HST Cycle 28 Primer: Pointing, Orientation, and Roll Constraints

An overview of HST positional constraints.



Pointing Constraints

HST uses electrically driven reaction wheels to perform all slewing required for guide star acquisition and pointing control. A separate set of rate gyroscopes provides attitude information to the pointing control system (PCS). The slew rate of HST is limited to approximately 6° per minute of time. Consequently, about one hour is needed to go full circle in pitch, yaw, or roll. After the telescope arrives at the new target, attitude updates and guide star acquisitions take an additional 13 minutes. As a result, large maneuvers are costly in time and are generally scheduled during Earth occultation or while crossing the SAA (see HST Cycle 28 Primer: Orbital Constraints). 

The target-to-sun angle at the time of observation must be greater than 55°. Exceptions, however, have been made to these rules under three-gyro operations. For example, observations of Venus and a comet were cautiously obtained with the sun angle being slightly less than 50°. Significant work is required to support such observations, so very compelling scientific justification is necessary for approval. See HST Cycle 28 Observation Types and Special Requirements for restrictions on observations of solar system targets, as well as HST Cycle 28 Primer: Observing Considerations.

Orientation and Roll Constraints

The orientation (ORIENT) of the telescope is defined as the position angle of the U3 axis on the sky measured from north through east (see HST Cycle 28 Primer: System Overview).

In principle, HST is free to roll about the U1 optical axis. However, this freedom is limited by the need to keep sunlight shining on the solar arrays and by a thermal design that assumes that the Sun always heats the same side of the telescope.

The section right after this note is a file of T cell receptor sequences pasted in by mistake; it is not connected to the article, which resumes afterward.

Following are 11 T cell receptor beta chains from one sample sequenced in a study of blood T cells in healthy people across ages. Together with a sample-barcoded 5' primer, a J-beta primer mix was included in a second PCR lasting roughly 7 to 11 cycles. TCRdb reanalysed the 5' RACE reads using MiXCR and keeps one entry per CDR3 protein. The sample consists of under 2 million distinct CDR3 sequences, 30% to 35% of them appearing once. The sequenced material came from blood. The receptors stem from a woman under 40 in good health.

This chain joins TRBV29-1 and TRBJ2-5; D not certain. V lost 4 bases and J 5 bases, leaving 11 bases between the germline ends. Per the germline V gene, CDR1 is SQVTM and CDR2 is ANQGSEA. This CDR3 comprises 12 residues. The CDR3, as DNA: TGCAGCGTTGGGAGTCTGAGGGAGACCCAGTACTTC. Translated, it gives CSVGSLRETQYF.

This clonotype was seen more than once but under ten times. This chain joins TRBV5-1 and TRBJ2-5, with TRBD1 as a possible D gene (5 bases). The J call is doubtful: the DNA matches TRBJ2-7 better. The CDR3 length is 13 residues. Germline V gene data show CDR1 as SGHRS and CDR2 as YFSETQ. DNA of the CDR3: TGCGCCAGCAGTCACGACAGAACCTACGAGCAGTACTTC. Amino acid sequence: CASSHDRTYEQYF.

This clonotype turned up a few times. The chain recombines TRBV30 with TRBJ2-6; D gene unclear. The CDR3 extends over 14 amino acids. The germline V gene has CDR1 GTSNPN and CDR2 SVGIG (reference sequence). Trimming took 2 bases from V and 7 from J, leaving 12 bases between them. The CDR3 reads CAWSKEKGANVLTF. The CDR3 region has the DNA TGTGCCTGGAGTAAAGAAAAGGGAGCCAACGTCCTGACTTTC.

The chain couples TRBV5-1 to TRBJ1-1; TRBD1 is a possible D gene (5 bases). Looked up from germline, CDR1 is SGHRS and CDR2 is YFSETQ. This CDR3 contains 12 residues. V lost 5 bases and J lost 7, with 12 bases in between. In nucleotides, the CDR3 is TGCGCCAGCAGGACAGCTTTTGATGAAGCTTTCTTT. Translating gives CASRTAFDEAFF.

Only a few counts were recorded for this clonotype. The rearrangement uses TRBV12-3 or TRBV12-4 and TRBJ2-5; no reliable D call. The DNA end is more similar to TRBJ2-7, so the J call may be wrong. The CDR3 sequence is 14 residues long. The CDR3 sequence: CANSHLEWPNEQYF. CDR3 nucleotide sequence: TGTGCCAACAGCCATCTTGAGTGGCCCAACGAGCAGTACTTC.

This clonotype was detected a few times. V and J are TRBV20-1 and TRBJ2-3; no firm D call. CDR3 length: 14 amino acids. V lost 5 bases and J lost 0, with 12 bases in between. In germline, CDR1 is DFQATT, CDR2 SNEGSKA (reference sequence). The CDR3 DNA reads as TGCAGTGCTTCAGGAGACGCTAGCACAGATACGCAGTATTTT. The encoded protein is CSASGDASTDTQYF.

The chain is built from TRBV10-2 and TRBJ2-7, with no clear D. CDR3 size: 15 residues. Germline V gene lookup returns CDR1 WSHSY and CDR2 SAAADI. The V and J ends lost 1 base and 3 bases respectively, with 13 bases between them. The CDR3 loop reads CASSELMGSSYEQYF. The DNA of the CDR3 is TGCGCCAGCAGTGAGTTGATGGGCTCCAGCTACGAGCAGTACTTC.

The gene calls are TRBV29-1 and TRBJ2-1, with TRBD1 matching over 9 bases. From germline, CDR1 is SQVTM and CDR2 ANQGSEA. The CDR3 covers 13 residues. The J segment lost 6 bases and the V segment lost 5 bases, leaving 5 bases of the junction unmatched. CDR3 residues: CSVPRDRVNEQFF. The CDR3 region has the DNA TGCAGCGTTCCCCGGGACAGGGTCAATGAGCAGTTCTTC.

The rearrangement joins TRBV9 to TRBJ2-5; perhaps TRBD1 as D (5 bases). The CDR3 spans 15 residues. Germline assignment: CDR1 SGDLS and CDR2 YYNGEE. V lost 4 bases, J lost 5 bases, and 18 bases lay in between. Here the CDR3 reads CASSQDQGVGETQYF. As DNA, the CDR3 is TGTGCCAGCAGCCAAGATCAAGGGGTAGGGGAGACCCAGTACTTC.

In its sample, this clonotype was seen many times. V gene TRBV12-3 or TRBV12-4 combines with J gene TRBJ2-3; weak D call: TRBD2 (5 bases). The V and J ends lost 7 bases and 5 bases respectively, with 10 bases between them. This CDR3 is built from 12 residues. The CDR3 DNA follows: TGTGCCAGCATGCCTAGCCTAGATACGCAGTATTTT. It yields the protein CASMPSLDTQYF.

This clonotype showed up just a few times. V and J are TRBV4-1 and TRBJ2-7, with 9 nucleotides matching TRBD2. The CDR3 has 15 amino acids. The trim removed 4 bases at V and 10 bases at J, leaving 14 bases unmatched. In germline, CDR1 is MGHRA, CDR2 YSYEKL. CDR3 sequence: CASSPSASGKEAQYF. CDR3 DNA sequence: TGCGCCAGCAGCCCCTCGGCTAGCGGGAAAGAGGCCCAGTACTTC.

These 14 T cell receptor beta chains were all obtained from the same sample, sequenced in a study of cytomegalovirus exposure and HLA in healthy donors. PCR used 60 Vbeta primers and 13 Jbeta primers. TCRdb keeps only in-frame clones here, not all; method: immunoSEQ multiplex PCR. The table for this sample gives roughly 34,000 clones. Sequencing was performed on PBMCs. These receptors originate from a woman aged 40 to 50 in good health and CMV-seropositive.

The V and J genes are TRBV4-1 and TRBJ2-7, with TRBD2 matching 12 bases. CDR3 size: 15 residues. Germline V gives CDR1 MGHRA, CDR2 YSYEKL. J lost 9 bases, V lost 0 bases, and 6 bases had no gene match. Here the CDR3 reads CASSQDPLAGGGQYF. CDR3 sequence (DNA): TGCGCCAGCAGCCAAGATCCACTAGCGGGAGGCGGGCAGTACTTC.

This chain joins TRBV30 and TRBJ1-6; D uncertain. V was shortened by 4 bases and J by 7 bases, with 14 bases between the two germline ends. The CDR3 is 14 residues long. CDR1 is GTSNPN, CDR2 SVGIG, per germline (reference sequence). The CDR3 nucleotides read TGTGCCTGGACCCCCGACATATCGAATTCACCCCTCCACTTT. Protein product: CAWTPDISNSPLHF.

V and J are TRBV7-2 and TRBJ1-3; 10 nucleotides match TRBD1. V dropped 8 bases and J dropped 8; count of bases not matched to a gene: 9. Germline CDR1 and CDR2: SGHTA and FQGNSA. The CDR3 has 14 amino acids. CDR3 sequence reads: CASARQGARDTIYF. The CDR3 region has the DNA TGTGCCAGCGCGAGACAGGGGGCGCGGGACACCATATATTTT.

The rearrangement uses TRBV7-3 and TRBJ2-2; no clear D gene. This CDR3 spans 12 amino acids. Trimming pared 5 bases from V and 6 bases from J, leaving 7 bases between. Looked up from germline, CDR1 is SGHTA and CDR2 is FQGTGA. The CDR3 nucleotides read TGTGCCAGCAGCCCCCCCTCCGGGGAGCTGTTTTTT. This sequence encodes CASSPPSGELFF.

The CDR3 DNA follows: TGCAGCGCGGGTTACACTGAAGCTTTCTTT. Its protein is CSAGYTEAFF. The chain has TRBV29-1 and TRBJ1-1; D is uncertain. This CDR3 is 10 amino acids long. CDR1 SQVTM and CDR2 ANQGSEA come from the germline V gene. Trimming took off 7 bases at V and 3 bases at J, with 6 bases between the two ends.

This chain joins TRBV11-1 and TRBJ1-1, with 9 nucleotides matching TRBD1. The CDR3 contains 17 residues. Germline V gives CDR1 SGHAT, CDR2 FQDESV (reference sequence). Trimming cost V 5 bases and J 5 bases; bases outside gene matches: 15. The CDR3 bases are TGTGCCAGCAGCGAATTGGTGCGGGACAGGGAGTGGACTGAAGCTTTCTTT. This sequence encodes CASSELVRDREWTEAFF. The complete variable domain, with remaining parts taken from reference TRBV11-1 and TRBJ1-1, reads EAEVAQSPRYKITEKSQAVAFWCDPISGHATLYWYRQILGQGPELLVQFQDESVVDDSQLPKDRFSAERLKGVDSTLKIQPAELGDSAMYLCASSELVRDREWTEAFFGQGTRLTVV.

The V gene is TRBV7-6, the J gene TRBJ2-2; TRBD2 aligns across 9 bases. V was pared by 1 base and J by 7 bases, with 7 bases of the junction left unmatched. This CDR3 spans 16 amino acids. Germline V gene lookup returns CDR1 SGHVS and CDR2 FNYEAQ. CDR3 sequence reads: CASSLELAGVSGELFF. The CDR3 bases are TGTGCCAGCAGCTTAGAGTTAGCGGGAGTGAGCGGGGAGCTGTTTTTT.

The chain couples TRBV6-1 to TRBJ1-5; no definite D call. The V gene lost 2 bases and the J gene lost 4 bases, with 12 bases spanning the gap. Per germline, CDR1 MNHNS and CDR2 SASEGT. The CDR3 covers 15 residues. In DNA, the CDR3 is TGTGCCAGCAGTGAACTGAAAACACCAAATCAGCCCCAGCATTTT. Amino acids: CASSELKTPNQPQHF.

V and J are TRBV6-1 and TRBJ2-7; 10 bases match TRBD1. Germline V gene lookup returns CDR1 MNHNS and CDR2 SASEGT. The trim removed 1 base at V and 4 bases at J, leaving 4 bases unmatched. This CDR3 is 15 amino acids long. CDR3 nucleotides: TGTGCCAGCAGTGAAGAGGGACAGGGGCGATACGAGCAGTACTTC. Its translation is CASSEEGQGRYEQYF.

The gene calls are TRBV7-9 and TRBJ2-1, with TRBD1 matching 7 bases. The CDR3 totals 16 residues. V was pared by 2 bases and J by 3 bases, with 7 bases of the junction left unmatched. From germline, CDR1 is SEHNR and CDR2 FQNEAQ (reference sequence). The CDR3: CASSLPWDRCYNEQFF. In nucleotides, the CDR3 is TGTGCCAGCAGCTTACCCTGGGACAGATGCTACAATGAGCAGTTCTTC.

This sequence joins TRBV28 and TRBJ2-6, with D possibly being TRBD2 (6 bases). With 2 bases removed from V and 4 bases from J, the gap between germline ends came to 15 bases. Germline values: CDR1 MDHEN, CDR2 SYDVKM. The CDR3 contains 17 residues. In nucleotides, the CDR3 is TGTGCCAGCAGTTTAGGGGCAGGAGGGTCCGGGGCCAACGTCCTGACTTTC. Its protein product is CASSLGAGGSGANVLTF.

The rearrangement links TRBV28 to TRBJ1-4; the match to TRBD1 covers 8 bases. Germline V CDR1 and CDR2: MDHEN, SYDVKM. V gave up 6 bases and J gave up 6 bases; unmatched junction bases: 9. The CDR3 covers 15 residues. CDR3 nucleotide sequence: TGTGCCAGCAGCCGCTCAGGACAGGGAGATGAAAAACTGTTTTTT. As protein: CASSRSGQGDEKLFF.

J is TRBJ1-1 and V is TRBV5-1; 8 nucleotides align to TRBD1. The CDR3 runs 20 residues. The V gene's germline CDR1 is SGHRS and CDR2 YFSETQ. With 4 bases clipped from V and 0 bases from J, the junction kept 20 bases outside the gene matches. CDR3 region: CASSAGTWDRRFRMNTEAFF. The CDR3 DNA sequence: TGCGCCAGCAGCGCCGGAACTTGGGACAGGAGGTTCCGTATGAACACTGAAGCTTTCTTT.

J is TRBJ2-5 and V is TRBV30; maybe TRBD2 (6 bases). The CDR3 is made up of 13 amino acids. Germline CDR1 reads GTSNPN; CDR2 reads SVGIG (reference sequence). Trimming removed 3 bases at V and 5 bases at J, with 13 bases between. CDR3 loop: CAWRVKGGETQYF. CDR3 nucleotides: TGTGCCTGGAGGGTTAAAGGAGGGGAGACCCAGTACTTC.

For a particular pointing, the orientation of the telescope that optimizes solar array positioning with respect to the Sun is called the nominal roll. At this orientation, the Sun is in the half-plane defined by the U1 axis and the negative U3 axis. Consequently, the nominal roll required for a particular observation depends on the location of the target and date of the observation. The same target observed at different times will, in general, be made at different orientations. Some departures from nominal roll are permitted during HST observing (e.g., if a specific orientation is required on a particular date or if the same orientation is required for observations made at different times). 

Off-nominal roll is defined as the angle about the U1 axis between a given orientation and the nominal roll. Off-nominal rolls are restricted to less than approximately 5° when the U1-to-sun angle is between 55° and 90°, less than 30° when the angle is between 90° and 178°, and it is unlimited between 178° and 180°. (To achieve an anti-sun pointing of 178° to 180°, the target must lie in or near the plane of the Earth’s orbit.)

Observations requiring a certain ORIENT for a target at a particular time may not be feasible because the required off-nominal roll angle may be outside the allowed limits. The Visit Planner in the Phase II mode of the Astronomer’s Proposal Tool (APT) software can be used in such cases to assess the feasibility of the observations. Please contact the HST Help Desk at http://hsthelp.stsci.edu for assistance.



Next: HST Cycle 28 Primer: Data Storage and Transmission